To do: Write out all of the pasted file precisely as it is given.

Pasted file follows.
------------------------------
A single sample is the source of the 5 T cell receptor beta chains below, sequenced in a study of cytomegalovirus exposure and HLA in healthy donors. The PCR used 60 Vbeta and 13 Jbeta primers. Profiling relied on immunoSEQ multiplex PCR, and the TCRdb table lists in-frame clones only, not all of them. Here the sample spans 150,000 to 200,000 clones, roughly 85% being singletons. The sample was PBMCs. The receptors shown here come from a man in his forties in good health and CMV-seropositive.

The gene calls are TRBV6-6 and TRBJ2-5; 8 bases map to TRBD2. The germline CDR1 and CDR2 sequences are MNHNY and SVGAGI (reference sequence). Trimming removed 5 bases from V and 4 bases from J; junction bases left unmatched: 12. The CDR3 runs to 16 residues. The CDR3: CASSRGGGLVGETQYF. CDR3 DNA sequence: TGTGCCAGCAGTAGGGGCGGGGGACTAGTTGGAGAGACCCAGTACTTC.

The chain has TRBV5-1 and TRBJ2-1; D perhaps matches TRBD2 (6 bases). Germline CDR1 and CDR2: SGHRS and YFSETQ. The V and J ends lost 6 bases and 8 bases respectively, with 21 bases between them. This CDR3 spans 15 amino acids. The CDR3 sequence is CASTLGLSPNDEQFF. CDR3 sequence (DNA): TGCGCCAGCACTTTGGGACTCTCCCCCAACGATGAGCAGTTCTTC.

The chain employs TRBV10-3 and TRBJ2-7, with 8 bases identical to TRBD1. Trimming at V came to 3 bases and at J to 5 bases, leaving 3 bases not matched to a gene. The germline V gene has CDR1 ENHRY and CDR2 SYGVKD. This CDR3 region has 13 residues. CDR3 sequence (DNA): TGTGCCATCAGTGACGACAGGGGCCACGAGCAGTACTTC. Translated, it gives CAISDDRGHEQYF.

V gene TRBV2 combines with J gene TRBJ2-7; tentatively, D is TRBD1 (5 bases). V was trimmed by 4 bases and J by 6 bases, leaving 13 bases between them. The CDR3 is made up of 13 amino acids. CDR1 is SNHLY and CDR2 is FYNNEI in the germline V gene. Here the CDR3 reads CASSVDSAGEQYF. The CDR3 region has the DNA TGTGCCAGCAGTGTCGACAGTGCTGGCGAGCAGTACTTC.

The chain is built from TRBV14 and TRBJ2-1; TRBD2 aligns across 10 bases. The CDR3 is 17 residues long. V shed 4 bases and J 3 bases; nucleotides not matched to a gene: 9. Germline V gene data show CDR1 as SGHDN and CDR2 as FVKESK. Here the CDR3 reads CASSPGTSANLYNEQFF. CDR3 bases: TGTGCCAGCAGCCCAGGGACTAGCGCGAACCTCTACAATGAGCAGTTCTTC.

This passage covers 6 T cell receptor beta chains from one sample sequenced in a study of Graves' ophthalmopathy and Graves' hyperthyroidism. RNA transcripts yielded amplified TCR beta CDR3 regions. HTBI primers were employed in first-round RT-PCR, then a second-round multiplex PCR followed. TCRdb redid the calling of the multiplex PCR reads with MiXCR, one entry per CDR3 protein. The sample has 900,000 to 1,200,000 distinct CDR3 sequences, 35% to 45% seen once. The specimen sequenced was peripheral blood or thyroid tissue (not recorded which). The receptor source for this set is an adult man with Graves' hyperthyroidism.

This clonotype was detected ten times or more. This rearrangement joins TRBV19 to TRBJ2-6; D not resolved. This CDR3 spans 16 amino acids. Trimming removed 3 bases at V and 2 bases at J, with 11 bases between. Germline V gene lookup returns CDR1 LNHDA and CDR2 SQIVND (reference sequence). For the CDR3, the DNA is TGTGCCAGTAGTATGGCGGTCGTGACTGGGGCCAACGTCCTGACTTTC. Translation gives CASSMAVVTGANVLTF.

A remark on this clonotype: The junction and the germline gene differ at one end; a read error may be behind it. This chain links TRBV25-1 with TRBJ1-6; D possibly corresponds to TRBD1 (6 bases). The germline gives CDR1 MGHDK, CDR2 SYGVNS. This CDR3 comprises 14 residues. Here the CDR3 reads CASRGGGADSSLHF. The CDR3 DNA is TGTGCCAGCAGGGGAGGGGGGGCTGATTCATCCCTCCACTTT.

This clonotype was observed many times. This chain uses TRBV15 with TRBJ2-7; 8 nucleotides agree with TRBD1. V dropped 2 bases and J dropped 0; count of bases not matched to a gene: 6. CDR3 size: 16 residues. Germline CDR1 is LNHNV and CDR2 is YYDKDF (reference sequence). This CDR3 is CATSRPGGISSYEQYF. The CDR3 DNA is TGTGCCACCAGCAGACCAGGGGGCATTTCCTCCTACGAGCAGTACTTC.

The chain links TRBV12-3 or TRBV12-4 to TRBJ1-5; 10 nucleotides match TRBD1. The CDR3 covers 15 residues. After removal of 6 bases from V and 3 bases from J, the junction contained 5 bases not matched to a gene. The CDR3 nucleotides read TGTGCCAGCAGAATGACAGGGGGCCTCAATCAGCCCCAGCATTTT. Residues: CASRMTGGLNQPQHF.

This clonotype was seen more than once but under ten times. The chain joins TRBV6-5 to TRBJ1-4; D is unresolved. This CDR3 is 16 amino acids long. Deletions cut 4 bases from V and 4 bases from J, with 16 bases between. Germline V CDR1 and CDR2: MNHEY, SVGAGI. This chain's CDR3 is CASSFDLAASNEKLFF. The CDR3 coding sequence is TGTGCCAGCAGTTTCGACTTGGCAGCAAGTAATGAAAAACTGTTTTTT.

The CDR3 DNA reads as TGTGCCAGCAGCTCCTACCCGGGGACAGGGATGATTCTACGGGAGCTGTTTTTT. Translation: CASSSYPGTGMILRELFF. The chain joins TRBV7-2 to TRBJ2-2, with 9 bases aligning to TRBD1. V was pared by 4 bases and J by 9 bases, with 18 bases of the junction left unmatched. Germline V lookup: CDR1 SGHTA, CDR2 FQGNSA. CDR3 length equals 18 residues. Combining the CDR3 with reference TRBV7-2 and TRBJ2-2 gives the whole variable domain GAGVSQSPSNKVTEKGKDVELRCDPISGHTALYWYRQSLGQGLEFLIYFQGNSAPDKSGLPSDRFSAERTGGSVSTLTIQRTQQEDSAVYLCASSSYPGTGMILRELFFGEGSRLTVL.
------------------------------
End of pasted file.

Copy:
A single sample is the source of the 5 T cell receptor beta chains below, sequenced in a study of cytomegalovirus exposure and HLA in healthy donors. The PCR used 60 Vbeta and 13 Jbeta primers. Profiling relied on immunoSEQ multiplex PCR, and the TCRdb table lists in-frame clones only, not all of them. Here the sample spans 150,000 to 200,000 clones, roughly 85% being singletons. The sample was PBMCs. The receptors shown here come from a man in his forties in good health and CMV-seropositive.

The gene calls are TRBV6-6 and TRBJ2-5; 8 bases map to TRBD2. The germline CDR1 and CDR2 sequences are MNHNY and SVGAGI (reference sequence). Trimming removed 5 bases from V and 4 bases from J; junction bases left unmatched: 12. The CDR3 runs to 16 residues. The CDR3: CASSRGGGLVGETQYF. CDR3 DNA sequence: TGTGCCAGCAGTAGGGGCGGGGGACTAGTTGGAGAGACCCAGTACTTC.

The chain has TRBV5-1 and TRBJ2-1; D perhaps matches TRBD2 (6 bases). Germline CDR1 and CDR2: SGHRS and YFSETQ. The V and J ends lost 6 bases and 8 bases respectively, with 21 bases between them. This CDR3 spans 15 amino acids. The CDR3 sequence is CASTLGLSPNDEQFF. CDR3 sequence (DNA): TGCGCCAGCACTTTGGGACTCTCCCCCAACGATGAGCAGTTCTTC.

The chain employs TRBV10-3 and TRBJ2-7, with 8 bases identical to TRBD1. Trimming at V came to 3 bases and at J to 5 bases, leaving 3 bases not matched to a gene. The germline V gene has CDR1 ENHRY and CDR2 SYGVKD. This CDR3 region has 13 residues. CDR3 sequence (DNA): TGTGCCATCAGTGACGACAGGGGCCACGAGCAGTACTTC. Translated, it gives CAISDDRGHEQYF.

V gene TRBV2 combines with J gene TRBJ2-7; tentatively, D is TRBD1 (5 bases). V was trimmed by 4 bases and J by 6 bases, leaving 13 bases between them. The CDR3 is made up of 13 amino acids. CDR1 is SNHLY and CDR2 is FYNNEI in the germline V gene. Here the CDR3 reads CASSVDSAGEQYF. The CDR3 region has the DNA TGTGCCAGCAGTGTCGACAGTGCTGGCGAGCAGTACTTC.

The chain is built from TRBV14 and TRBJ2-1; TRBD2 aligns across 10 bases. The CDR3 is 17 residues long. V shed 4 bases and J 3 bases; nucleotides not matched to a gene: 9. Germline V gene data show CDR1 as SGHDN and CDR2 as FVKESK. Here the CDR3 reads CASSPGTSANLYNEQFF. CDR3 bases: TGTGCCAGCAGCCCAGGGACTAGCGCGAACCTCTACAATGAGCAGTTCTTC.

This passage covers 6 T cell receptor beta chains from one sample sequenced in a study of Graves' ophthalmopathy and Graves' hyperthyroidism. RNA transcripts yielded amplified TCR beta CDR3 regions. HTBI primers were employed in first-round RT-PCR, then a second-round multiplex PCR followed. TCRdb redid the calling of the multiplex PCR reads with MiXCR, one entry per CDR3 protein. The sample has 900,000 to 1,200,000 distinct CDR3 sequences, 35% to 45% seen once. The specimen sequenced was peripheral blood or thyroid tissue (not recorded which). The receptor source for this set is an adult man with Graves' hyperthyroidism.

This clonotype was detected ten times or more. This rearrangement joins TRBV19 to TRBJ2-6; D not resolved. This CDR3 spans 16 amino acids. Trimming removed 3 bases at V and 2 bases at J, with 11 bases between. Germline V gene lookup returns CDR1 LNHDA and CDR2 SQIVND (reference sequence). For the CDR3, the DNA is TGTGCCAGTAGTATGGCGGTCGTGACTGGGGCCAACGTCCTGACTTTC. Translation gives CASSMAVVTGANVLTF.

A remark on this clonotype: The junction and the germline gene differ at one end; a read error may be behind it. This chain links TRBV25-1 with TRBJ1-6; D possibly corresponds to TRBD1 (6 bases). The germline gives CDR1 MGHDK, CDR2 SYGVNS. This CDR3 comprises 14 residues. Here the CDR3 reads CASRGGGADSSLHF. The CDR3 DNA is TGTGCCAGCAGGGGAGGGGGGGCTGATTCATCCCTCCACTTT.

This clonotype was observed many times. This chain uses TRBV15 with TRBJ2-7; 8 nucleotides agree with TRBD1. V dropped 2 bases and J dropped 0; count of bases not matched to a gene: 6. CDR3 size: 16 residues. Germline CDR1 is LNHNV and CDR2 is YYDKDF (reference sequence). This CDR3 is CATSRPGGISSYEQYF. The CDR3 DNA is TGTGCCACCAGCAGACCAGGGGGCATTTCCTCCTACGAGCAGTACTTC.

The chain links TRBV12-3 or TRBV12-4 to TRBJ1-5; 10 nucleotides match TRBD1. The CDR3 covers 15 residues. After removal of 6 bases from V and 3 bases from J, the junction contained 5 bases not matched to a gene. The CDR3 nucleotides read TGTGCCAGCAGAATGACAGGGGGCCTCAATCAGCCCCAGCATTTT. Residues: CASRMTGGLNQPQHF.

This clonotype was seen more than once but under ten times. The chain joins TRBV6-5 to TRBJ1-4; D is unresolved. This CDR3 is 16 amino acids long. Deletions cut 4 bases from V and 4 bases from J, with 16 bases between. Germline V CDR1 and CDR2: MNHEY, SVGAGI. This chain's CDR3 is CASSFDLAASNEKLFF. The CDR3 coding sequence is TGTGCCAGCAGTTTCGACTTGGCAGCAAGTAATGAAAAACTGTTTTTT.

The CDR3 DNA reads as TGTGCCAGCAGCTCCTACCCGGGGACAGGGATGATTCTACGGGAGCTGTTTTTT. Translation: CASSSYPGTGMILRELFF. The chain joins TRBV7-2 to TRBJ2-2, with 9 bases aligning to TRBD1. V was pared by 4 bases and J by 9 bases, with 18 bases of the junction left unmatched. Germline V lookup: CDR1 SGHTA, CDR2 FQGNSA. CDR3 length equals 18 residues. Combining the CDR3 with reference TRBV7-2 and TRBJ2-2 gives the whole variable domain GAGVSQSPSNKVTEKGKDVELRCDPISGHTALYWYRQSLGQGLEFLIYFQGNSAPDKSGLPSDRFSAERTGGSVSTLTIQRTQQEDSAVYLCASSSYPGTGMILRELFFGEGSRLTVL.